Source: Hercules Furens, trans. Frank Justus Miller

Based on the Latin:

Resonet maesto clamore chaos
Seneca, Hercules Furens, Rudolf Peiper, Gustav Richter, Ed., 1108-9

So far, three Latin scholars have pointed out that it is difficult to definitively categorize the Roman conception of Chaos as masculine, although there may be masculine instances. @Alex B. gives an overview in this answer.

@Joonas Ilmavirta provided a re-translation that does not require gender, more in keeping with how modern scholars, in my experience, try to approach:

May chaos re-echo with a sorrowful cry.

For a more detailed explanation on both the grammar and gender of Chaos, see @C.M.Weimer's answer here. C.M., who is careful to include the Aristophanes example of Chaos giving birth, also presents an Hyginus example in Latin that suggests a masculine instance.

Notable that in the above passage that "chaos" is not capitalized in the Peiper and Richter, which may be an indication of the concept as opposed to a direct personification. (There may variation in different versions of Greek and Latin source texts, which were preserved for millennia by transcription. Ancient texts tend to have no punctuation or division between words, and lack of capitalization in this instance may have been a choice of these particular scholars.)

In the Aristophanes, Chaos (Χάους), capitalized, singular and neuter. (Note that the specific form of the word may also be adjectival, though not in this example, and in that form is plural. I'm not sure this can be taken as an indication that Chaos is multipartite, but it's an interesting thought!) The English O'Neil text may be found on Perseus with the Greek text linked.

The Quintus Smyrnaeus, Fall of Troy (3.755), about eight centuries after Aristophanes, uses the same form (Χάους).

The Virgil reference (Georgics 4. 345 ff) uses "Chao", here capitalized, which again may be either masculine or neuter. (Note that the translator, J. B. Greenough, uses "old Chaos", which seems to be poetic license, but avoids gender categorization.)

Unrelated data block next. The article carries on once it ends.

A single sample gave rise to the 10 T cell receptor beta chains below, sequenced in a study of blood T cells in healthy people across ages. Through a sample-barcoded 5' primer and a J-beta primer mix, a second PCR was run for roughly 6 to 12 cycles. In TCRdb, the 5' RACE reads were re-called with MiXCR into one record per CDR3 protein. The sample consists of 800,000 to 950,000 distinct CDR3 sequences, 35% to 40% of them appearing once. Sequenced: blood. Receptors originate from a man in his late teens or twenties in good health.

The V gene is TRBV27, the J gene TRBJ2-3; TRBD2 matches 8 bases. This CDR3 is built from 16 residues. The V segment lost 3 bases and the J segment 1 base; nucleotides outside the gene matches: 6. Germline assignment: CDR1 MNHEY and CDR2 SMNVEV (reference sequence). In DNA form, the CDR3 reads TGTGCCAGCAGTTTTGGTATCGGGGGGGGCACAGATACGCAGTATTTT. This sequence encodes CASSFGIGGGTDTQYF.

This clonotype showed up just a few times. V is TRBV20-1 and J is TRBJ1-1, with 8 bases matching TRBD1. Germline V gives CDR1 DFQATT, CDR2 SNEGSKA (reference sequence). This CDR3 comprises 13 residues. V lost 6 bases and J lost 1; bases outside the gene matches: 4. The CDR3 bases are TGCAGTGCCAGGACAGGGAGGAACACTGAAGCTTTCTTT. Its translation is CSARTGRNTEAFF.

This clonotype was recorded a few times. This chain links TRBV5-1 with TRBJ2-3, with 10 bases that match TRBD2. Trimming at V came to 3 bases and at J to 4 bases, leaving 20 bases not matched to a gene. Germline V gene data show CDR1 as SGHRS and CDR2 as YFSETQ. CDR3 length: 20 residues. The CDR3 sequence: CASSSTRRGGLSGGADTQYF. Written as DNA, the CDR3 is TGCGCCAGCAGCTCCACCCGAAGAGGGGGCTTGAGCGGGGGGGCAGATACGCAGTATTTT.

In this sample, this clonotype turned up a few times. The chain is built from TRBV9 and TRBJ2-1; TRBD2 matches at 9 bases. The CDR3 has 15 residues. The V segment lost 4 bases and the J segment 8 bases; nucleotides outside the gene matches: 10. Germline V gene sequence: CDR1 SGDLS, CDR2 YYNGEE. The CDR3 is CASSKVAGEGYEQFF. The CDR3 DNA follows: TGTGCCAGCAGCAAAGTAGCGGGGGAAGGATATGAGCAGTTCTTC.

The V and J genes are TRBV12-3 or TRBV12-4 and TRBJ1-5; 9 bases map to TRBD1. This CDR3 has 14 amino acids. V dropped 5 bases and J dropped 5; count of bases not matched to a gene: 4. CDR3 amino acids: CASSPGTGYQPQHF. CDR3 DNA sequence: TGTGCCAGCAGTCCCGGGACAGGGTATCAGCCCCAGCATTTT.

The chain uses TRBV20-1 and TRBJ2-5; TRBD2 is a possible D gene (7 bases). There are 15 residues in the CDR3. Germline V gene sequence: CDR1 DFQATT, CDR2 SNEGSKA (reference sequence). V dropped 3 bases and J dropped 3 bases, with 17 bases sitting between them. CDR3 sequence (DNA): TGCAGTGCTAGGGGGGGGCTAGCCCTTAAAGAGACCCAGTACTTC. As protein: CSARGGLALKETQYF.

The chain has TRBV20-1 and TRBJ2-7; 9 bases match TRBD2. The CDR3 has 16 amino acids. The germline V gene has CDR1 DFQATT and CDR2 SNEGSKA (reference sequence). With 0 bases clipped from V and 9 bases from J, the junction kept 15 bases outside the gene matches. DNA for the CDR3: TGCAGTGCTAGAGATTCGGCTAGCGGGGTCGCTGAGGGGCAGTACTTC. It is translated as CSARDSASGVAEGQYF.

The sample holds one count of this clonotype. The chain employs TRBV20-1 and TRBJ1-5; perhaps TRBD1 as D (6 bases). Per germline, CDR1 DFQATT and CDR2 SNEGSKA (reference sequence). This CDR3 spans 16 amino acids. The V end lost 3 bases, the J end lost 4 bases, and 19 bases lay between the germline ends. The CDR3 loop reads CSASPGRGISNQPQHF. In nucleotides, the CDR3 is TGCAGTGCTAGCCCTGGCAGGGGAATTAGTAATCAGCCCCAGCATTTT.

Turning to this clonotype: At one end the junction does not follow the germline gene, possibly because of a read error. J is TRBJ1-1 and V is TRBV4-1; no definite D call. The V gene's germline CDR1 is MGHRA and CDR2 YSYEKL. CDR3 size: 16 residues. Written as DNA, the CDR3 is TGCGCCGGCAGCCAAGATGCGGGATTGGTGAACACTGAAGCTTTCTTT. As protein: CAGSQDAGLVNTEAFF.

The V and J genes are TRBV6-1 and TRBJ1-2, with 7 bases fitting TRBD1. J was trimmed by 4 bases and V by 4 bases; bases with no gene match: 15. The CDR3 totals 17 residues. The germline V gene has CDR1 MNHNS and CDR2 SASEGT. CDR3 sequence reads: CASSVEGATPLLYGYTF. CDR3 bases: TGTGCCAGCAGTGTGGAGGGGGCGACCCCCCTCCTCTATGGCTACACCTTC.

Hesiod, in the Theogony (line 116) uses Χάος, which again, is neuter in the intended nominative form, but in the adjectival form may be either masculine or feminine, which I mention only because I think it is interesting.

This is an extraordinarily interesting question, and my viewpoint has continued to evolve the more I learn. I think this definitely warrants more detailed study, but hopefully this evolving answer will provide at least a little insight into the issue.*

| improve this answer | |
  • 2
    Grammatical gender =/= Personified gender. Also, keep reading the Aristophanes passages in which Chaos is impregnated by Eros. – C. M. Weimer Mar 28 '17 at 22:55
  • 2
    @C.M.Weimer Absolutely! The grammatical case is that it can be male, but the Aristophanes suggests female. Sexual fluidity is a component of both Classical and Norse mythology. – DukeZhou Mar 29 '17 at 3:27
  • 4
    I'm not entirely sure about the male part, as it's absent from the Greek. I imagine in Latin there was a mistake based off it's ending. It's therefore neuter gender with some feminine aspects (like pregnancy). All this doesn't necessarily add up to a "goddess" in the traditional sense, though. – C. M. Weimer Mar 29 '17 at 4:31
  • 2
    I hope you realise that the capital and lower-case letters represent the interpretations of modern scholars. – fdb Apr 2 '17 at 22:18
  • 1
    ....and that χάους is genitive singular neuter, not an adjective and not a plural. – fdb Apr 2 '17 at 22:22

In the Greek language neutral pronouns are used for Chaos. And if I remember correctly, in Hesiod's works that I read some years ago in original Greek, he didn't specified a sex for Chaos.

On the other hand, there is also Orpheus's creation myth. This myth starts with an Egg out of which the Universe came out. But Orpheus doesn't touch the subject of the Egg's origin. Did it always existed ? Or was it laid by someone ? If it was laid by someone, that someone would have to be a female though, as it's females that lay eggs.

| improve this answer | |

Chaos was male, though the original legend didn't specify a gender, in later tales, he was stated as male, though many sources get this wrong such as greekmythology.com and britannica.com which both state Chaos as female, I got this info from timelessmyths.com, the mythology is complicated.

| improve this answer | |

Your Answer

By clicking “Post Your Answer”, you agree to our terms of service, privacy policy and cookie policy

Not the answer you're looking for? Browse other questions tagged or ask your own question.